The risk is that, rather than saddle the investment costs associated with greener technologies and processes, EU producers may instead simply shift production from Europe to less well-regulated countries.
The EU is forging ahead on climate change, pledging to reduce greenhouse gas emissions by 40 per cent in 2030, and the EU Emissions Trading Scheme (ETS) is its flagship policy.
The price at which EU ETS allowances trade hands, commonly referred to as the carbon price, has more than tripled to about €25 per tonne of CO2 since 2018, and is likely to head even higher in the coming years.
This has big ramifications for energy intensive sectors including steel, aluminium and fertiliser producers: in May, ArcelorMittal, cited high carbon prices in its announcement to close 3m tonnes of steel production.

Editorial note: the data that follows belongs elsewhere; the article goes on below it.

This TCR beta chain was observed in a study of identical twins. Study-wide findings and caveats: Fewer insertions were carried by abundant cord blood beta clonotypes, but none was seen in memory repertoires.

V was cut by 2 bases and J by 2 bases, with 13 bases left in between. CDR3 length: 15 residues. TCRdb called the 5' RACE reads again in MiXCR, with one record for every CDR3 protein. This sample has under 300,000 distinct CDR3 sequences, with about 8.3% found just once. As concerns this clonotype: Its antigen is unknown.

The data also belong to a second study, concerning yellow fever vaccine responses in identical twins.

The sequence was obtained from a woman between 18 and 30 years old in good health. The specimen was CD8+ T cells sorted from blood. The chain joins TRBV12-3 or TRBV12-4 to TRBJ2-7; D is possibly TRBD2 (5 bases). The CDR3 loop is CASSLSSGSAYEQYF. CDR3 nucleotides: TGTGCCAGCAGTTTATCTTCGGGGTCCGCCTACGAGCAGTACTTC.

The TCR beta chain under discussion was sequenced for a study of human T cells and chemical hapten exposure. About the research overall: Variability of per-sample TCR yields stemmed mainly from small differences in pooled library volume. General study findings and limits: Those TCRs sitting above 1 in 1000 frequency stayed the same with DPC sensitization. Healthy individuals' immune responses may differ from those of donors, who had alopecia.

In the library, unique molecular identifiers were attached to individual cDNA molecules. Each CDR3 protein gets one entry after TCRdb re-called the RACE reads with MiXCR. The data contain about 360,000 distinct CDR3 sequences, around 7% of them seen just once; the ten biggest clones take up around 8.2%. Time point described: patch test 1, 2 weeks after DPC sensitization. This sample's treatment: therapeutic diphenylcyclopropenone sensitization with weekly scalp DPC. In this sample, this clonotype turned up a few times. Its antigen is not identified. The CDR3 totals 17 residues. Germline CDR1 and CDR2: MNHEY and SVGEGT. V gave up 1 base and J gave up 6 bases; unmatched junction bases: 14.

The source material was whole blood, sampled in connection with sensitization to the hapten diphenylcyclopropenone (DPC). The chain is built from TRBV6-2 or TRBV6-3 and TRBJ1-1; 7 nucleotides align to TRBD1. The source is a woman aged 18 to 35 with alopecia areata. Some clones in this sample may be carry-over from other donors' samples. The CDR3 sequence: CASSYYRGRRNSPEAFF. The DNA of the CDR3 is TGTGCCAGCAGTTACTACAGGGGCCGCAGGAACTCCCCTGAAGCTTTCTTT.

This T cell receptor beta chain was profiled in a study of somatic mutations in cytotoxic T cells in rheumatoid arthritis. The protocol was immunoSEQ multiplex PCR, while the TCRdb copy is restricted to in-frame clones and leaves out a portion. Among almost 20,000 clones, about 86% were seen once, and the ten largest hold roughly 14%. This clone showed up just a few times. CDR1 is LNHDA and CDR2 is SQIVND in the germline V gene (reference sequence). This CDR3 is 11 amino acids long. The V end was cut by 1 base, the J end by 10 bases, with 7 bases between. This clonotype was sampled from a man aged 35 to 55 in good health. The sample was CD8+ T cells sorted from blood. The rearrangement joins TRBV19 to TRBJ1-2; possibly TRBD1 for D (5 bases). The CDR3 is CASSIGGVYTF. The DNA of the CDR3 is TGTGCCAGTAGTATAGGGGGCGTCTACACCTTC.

But the higher carbon price should still be welcomed as it will ultimately reduce emissions from the EU, and allow the region to position itself as a leader in the green economy.
Policymakers need to think through carefully on what they can do to manage the economic risks.
An analysis by CRU suggests carbon prices could reach about €40 a tonne by 2028, as the EU pushes for deeper and increasingly costly reductions in emissions.
That raises the risk that industrial production ultimately shifts to less well-regulated countries, which could end up damaging both the environment and the European economy.